Title IX is part of the Education Amendments of 1972 in the US that deals with ensuring equal rights and representation of women in education. While the language within the amendment specifically deals with gender in general, the use of this and other aspects of the Education Amendments of 1972 have primarily involved the rights of women. This amendment basically states that any school or educational program that receives federal funding cannot exclude a person from activities based on gender. Title IX does not have any specific reference to athletics, though it has been used primarily to ensure gender equality in athletics programs at schools and universities.
Also referred to as Title Nine, and renamed the Patsy T. Mink Equal Opportunity in Education Act after the congresswoman who drafted and proposed it, Title IX deals with educational institutions that receive federal funding. The language used in Title IX specifically states that, “No person in the United States shall, on the basis of sex, be excluded from participation in, be denied the benefits of, or be subjected to discrimination under any education program or activity receiving Federal financial assistance.” This was written in a way that allows it to be applied to a number of different aspects of educational programs, though it has typically been applied to athletics.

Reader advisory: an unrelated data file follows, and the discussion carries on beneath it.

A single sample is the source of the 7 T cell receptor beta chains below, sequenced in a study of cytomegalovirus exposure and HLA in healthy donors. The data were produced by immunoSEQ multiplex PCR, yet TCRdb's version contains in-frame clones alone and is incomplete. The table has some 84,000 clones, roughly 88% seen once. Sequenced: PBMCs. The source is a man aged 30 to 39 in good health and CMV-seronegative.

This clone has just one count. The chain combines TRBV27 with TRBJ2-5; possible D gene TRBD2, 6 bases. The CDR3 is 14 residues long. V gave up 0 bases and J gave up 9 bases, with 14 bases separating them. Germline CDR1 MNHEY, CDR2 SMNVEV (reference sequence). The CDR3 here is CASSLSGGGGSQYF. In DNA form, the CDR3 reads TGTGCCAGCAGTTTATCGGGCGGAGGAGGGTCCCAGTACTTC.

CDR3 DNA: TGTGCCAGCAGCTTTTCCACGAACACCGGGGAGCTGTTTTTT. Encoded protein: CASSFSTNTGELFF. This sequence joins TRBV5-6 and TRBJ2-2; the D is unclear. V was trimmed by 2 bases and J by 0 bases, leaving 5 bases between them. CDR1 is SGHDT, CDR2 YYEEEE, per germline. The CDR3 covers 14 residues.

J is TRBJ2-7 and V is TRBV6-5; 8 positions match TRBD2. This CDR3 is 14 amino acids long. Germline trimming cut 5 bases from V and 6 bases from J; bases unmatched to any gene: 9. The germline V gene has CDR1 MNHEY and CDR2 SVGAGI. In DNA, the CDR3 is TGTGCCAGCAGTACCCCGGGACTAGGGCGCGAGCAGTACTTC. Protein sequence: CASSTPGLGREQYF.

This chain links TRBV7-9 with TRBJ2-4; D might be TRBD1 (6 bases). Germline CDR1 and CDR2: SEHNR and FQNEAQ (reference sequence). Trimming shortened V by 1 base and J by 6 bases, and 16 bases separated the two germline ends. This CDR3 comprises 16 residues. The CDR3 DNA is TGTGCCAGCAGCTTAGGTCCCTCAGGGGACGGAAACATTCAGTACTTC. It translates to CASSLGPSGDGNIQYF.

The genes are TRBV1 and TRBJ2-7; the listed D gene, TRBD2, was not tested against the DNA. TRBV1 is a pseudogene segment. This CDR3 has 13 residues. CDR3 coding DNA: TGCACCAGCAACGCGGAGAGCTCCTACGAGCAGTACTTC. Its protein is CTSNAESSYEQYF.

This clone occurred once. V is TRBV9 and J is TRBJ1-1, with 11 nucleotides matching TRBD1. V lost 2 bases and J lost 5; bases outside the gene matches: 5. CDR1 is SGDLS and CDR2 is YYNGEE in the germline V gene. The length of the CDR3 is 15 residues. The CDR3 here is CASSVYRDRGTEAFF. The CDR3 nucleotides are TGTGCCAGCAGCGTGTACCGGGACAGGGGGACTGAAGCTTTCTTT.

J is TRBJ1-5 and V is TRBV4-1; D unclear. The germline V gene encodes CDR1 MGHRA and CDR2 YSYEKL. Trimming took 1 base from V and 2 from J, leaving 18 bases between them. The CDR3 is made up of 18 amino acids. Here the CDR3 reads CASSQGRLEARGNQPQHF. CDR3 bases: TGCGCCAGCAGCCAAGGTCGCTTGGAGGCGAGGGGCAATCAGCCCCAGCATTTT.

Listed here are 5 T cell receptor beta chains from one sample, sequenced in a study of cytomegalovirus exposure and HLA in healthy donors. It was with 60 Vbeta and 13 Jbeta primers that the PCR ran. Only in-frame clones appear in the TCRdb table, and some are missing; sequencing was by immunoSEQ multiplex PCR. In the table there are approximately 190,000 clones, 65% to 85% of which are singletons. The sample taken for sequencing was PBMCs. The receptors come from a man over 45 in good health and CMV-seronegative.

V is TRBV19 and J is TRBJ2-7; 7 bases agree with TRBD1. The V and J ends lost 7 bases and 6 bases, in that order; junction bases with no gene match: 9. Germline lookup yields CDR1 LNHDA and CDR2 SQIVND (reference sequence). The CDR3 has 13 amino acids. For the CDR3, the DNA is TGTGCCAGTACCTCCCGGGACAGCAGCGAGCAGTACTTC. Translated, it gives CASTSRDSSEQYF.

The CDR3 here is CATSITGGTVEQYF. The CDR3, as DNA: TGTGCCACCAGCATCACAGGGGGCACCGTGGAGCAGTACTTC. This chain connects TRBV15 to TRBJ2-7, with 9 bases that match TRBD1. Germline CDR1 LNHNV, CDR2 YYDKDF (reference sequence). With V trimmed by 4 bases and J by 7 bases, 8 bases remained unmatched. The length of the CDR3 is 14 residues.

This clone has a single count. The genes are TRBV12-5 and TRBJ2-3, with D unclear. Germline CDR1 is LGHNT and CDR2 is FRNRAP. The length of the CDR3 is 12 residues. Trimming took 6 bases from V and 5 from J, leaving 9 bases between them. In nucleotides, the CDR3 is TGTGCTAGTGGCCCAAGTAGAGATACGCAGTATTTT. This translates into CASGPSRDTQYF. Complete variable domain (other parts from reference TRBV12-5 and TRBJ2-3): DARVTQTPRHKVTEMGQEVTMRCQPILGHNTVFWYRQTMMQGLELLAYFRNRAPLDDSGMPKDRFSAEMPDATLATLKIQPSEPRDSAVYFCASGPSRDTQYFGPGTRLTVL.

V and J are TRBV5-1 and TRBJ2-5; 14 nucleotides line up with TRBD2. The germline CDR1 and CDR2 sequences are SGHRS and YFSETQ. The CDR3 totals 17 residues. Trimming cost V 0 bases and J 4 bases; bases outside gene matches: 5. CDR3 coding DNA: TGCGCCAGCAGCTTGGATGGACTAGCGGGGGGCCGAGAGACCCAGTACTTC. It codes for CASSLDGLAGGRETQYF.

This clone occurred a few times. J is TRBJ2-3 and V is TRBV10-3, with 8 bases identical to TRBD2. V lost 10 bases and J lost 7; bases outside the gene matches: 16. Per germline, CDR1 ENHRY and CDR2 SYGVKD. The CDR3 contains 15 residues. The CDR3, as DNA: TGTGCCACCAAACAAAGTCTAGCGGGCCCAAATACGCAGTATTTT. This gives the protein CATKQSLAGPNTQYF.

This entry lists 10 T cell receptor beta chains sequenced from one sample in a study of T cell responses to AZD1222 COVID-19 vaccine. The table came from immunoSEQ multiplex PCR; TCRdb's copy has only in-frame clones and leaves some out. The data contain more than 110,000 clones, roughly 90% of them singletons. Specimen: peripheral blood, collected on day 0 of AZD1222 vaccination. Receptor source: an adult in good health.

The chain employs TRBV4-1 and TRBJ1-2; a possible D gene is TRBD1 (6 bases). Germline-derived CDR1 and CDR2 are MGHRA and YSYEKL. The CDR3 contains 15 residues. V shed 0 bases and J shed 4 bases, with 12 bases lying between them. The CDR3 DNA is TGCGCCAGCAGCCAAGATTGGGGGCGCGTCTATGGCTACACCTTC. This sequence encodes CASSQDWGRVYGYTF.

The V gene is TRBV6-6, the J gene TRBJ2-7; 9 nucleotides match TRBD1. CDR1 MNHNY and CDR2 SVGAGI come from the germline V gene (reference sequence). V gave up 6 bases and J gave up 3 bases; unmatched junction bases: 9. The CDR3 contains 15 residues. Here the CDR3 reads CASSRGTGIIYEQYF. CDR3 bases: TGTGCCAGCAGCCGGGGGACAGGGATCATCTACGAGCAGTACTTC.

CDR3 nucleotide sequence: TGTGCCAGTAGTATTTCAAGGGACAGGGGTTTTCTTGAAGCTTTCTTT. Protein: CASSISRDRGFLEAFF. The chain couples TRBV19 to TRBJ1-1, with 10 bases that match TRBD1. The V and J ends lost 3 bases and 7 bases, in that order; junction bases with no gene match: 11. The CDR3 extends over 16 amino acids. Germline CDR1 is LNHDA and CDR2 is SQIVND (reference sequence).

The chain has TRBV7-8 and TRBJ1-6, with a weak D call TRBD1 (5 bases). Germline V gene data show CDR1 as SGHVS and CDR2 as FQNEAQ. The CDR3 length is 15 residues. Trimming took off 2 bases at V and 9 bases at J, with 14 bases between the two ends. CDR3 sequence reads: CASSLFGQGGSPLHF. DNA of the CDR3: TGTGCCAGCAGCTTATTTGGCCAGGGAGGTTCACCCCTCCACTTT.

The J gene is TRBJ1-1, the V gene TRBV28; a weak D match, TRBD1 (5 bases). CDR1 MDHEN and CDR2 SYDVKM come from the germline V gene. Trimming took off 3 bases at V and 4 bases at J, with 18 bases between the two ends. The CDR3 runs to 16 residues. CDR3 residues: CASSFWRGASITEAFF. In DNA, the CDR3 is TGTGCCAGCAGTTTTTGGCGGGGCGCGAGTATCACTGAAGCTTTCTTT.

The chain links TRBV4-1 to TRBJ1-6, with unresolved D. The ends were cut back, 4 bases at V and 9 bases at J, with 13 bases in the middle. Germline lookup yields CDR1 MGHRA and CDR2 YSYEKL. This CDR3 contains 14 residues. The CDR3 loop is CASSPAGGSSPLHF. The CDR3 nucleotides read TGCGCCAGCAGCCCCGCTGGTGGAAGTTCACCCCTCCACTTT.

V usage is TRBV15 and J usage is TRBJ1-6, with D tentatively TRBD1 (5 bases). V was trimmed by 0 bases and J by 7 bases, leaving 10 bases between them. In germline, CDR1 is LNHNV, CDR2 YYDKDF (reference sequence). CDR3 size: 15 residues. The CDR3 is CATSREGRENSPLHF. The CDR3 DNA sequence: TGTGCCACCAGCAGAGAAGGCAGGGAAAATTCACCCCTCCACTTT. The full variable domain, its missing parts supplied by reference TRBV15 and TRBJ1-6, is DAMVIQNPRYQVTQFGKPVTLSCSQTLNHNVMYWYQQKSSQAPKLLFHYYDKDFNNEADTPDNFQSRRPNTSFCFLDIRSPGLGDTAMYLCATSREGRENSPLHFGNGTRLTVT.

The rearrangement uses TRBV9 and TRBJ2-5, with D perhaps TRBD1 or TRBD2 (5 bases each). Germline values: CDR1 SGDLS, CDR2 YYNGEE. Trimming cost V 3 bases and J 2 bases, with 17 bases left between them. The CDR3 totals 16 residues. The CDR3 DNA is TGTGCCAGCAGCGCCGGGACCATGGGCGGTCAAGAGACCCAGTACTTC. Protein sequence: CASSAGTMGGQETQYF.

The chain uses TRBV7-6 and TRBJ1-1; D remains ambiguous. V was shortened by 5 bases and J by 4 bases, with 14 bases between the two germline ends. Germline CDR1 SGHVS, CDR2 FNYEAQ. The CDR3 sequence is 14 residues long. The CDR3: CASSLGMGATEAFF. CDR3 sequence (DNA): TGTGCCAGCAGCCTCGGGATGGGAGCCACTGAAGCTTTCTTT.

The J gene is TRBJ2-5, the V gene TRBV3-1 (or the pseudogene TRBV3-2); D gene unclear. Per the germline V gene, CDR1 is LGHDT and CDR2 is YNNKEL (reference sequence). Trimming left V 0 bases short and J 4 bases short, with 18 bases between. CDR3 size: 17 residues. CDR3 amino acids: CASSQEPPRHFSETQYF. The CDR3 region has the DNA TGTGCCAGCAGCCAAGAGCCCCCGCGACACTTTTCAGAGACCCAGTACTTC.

One of the key ways in which Title IX has been interpreted and upheld since its passing is in the decision that if federal funding is received for any part of a program, then the entire program must satisfy this law. This means that if a school receives funding that goes toward paying for tuition or books, then other departments that are not federally funded, such as sports or performing arts, must still comply with Title IX. While this law only indicates that education programs that receive federal funding must comply with these regulations, several states in the US have passed laws requiring compliance for educational programs within the state.
There are several exceptions allowed by Title IX, including sororities and fraternities and programs that are segregated but still equal, such as sexual education courses in public school. The test used to ensure compliance, called the “three-prong test,” typically calls for a school to have a proportionate number of programs available for each gender, to be increasing programs for the underrepresented gender, or to accommodate the interests of the underrepresented gender. Critics of Title IX often claim that these tests only consider the underrepresented sex, which ultimately promotes reverse discrimination against the majority. Defenders of this law, however, hold that the law does not require programs to be eliminated; only that sufficient programs are offered for both sexes.